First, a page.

Since it is often difficult to read some people’s hand writing, it was decided that we needed a different way of showing that the “digit” was a hex number. After all, a “B” can be a letter, or it can mean eleven, or it can mean “1011” in binary (which is the old basic code command for “Preset Dim 1”, but I am getting ahead of myself).

We can’t rely on ‘subscript’ numbers since most programming is done in ASCII text. Therefore, “they” decided to use “0x” as a prefix (who knows why). Therefore, when you see “0xA” you will know that it means “A” in hex, which is equal to ‘ten’ in decimal, and ‘one-oh-one-oh’ in binary. (Hint: Look at the blue keys on your AT004.)

Okay, it’s time to scroll this text so that this paragraph disappears above the very top of your screen (read it first). Then go down and click on your task bar so you can see the calculator again. This time, I’m just going let you put the calculator anywhere you want just as long as you can read the next paragraph.

Okay, if you have been following my instructions to the letter, your calculator still says, “1111 1111 1111 1111 1111”. Now click on “Hex” and see what pops up. How about that, it is “F FFFF”. You have been able to reduce 20 characters down to only 5. I see that look on your face, that look of discovery! You have just realized that a group of four binary digits can now be reduced to a single hexadecimal digit. Ah yes, you have grown much my young math grasshopper!

Now, try this. Go back to “Bin” and then clear the calculator. Now enter as many 1’s and 0’s as you can. I don’t care what you enter, just bang out any random order of 1’s and 0’s until you can’t put any more in. Now click on “Hex”. Pretty cool, huh?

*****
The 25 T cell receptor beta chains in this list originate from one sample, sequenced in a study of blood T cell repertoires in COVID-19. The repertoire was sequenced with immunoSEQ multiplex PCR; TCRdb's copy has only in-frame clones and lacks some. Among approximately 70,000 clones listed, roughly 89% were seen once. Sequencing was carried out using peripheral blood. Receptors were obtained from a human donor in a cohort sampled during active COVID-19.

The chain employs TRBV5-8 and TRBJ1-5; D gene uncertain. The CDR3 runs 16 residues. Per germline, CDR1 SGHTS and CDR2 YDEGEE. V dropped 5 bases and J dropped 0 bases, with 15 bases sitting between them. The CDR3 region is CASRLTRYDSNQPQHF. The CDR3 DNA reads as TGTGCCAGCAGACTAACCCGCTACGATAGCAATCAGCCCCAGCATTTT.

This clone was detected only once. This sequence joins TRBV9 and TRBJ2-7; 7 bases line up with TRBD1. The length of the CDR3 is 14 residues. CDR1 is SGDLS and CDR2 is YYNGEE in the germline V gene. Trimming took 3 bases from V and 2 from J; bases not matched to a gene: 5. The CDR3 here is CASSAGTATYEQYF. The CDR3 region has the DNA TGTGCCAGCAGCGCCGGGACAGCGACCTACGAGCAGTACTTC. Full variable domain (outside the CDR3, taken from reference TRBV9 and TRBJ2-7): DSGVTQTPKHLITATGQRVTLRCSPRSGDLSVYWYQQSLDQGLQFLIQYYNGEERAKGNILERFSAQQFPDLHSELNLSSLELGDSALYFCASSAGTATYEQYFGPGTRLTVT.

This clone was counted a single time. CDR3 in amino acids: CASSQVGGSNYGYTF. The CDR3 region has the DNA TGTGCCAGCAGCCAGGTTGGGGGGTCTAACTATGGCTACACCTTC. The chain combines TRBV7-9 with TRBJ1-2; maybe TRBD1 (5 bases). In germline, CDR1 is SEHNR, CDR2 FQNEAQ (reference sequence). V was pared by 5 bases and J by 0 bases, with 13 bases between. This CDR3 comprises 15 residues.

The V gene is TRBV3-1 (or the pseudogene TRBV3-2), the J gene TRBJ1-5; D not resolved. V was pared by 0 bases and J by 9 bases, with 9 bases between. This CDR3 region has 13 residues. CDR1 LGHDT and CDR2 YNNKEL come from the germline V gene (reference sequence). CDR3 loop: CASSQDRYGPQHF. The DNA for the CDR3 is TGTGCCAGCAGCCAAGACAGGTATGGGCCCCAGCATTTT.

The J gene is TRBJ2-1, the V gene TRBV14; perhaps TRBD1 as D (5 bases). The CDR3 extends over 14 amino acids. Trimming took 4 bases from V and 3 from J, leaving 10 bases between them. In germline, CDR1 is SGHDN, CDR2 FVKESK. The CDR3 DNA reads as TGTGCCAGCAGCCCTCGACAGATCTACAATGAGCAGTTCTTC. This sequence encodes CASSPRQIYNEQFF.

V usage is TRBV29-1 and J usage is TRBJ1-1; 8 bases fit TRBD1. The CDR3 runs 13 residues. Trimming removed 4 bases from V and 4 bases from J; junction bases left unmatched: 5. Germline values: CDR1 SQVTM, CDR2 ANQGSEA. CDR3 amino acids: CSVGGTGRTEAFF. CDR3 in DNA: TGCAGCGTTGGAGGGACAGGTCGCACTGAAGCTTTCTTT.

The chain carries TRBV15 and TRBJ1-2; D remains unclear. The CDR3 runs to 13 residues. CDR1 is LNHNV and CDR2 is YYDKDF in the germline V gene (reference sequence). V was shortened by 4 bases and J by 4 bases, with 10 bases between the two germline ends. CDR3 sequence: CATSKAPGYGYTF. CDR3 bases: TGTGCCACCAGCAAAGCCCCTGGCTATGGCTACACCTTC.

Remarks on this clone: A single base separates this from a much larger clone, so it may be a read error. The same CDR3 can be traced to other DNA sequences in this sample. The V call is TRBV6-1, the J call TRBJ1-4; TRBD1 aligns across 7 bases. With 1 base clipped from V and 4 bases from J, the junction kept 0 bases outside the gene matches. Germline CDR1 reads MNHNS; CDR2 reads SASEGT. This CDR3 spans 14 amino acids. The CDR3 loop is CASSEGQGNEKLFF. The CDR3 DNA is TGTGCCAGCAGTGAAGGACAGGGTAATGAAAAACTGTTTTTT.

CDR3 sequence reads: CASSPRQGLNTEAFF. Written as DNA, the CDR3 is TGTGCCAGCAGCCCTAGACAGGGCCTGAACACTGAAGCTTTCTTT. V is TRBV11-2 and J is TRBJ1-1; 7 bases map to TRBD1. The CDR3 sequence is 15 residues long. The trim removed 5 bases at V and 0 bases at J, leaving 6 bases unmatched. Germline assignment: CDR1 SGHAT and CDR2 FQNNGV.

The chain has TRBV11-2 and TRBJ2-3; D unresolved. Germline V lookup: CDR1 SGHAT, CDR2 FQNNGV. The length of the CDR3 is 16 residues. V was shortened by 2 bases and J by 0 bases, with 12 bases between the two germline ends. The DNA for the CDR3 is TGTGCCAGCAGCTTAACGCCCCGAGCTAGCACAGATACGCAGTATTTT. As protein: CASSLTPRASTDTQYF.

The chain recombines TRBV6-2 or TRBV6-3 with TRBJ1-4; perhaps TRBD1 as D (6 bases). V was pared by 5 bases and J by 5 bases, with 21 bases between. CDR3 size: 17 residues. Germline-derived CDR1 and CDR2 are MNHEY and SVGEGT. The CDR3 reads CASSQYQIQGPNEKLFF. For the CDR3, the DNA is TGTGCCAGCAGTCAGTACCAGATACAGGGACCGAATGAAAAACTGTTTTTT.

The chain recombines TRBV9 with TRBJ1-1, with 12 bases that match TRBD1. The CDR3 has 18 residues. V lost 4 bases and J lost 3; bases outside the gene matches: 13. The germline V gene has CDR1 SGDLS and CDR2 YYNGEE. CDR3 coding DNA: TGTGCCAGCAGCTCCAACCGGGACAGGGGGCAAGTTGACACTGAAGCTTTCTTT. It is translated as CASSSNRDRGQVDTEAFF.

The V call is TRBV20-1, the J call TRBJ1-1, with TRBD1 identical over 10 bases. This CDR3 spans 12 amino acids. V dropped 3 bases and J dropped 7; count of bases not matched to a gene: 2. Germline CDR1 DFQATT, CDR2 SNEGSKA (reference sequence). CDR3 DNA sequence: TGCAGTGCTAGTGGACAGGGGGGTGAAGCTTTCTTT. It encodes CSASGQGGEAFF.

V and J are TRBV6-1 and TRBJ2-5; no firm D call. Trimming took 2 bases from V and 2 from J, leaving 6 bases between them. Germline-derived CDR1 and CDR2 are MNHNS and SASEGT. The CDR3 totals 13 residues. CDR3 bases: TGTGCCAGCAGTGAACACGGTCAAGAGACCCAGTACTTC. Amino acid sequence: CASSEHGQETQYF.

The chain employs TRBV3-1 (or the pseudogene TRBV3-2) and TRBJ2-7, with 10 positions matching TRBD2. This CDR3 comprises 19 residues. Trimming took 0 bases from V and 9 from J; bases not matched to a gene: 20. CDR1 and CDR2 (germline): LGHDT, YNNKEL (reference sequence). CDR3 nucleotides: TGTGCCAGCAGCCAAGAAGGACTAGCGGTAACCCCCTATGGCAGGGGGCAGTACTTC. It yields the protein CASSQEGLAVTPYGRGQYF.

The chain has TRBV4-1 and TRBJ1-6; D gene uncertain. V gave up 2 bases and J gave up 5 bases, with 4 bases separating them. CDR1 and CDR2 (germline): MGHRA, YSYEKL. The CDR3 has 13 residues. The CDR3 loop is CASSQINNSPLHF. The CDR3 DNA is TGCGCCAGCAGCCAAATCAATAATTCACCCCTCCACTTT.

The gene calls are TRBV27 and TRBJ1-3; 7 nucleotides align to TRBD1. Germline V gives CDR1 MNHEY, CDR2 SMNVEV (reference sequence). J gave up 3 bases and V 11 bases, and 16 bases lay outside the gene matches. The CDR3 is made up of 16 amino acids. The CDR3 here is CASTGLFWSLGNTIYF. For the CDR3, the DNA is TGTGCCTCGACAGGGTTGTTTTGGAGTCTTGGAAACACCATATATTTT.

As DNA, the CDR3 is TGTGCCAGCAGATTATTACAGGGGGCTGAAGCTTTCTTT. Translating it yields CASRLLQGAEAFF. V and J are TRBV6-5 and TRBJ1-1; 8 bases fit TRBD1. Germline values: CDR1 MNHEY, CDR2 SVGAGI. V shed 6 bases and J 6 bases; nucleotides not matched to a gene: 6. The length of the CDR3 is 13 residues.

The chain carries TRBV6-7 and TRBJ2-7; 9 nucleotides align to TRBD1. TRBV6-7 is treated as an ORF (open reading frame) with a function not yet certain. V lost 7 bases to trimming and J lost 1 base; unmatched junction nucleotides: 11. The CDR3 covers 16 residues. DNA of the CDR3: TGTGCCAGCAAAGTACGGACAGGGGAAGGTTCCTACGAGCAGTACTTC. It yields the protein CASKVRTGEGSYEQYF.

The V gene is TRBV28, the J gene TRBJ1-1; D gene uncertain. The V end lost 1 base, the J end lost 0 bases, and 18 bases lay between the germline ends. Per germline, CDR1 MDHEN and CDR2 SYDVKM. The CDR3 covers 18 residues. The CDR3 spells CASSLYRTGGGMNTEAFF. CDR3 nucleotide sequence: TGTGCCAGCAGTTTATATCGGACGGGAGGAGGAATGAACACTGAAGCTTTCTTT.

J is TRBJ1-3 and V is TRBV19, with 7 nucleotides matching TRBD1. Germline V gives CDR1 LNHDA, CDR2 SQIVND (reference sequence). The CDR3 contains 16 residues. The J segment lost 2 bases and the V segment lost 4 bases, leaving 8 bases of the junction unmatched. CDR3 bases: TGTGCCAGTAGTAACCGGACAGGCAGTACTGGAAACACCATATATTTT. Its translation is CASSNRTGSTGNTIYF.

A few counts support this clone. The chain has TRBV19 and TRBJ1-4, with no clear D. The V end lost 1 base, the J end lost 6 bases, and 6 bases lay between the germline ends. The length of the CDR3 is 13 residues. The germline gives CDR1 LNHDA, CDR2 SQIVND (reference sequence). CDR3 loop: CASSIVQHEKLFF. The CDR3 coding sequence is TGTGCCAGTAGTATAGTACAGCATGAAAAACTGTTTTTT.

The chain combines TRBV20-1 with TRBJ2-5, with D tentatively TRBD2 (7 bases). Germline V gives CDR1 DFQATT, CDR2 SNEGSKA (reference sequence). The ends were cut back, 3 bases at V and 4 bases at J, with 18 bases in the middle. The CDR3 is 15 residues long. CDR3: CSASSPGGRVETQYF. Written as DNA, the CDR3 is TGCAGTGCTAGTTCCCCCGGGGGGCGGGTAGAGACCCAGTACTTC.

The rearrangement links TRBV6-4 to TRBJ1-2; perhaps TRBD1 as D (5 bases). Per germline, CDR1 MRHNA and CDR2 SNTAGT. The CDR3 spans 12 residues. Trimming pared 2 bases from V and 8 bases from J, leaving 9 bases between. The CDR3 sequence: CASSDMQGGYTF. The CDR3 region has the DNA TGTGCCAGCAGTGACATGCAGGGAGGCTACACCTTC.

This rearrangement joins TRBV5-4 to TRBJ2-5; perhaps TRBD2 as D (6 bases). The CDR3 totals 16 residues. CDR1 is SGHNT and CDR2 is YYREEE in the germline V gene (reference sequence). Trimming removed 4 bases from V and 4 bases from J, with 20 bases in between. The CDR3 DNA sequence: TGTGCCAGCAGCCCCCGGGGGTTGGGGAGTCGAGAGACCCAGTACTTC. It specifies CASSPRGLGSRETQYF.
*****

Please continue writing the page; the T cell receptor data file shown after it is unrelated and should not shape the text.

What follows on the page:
Okay, one more. Go back to “Bin”, enter enter 0001 1100 0011 0001 (actually the first 3 zeros won’t show up), then click on “Hex”. You get 1C31. Now lets pretend that you have a way to enter that data string into some gizmo that is capable of sending that data onto the powerline in the X-10 format. This gizmo also has the means to insert the X-10 address in front of that data so that it fits within the published protocol from X10. Once you get all that entered, you could then press the TRANSMIT button, and sent it out onto the powerline.

Do you know what you just did? You just sent your first ext’d code command. If you had a sophisticated dimmer, like the ACT PCC RD104, you would have just commanded it to go immediately to dim level 28. It doesn’t matter if it was higher, lower, on or off, whatever it was doing before, it would receive that data string and go right to that dim level.

Assuming that the RD104 was set to the X-10 address “A01”, this is what the complete data frame would look like: A[1]011C31. Unfortunately, this is a confusing mix of “X-10 notation”, “ACT notation”, and “hexadecimal notation”, all thrown together.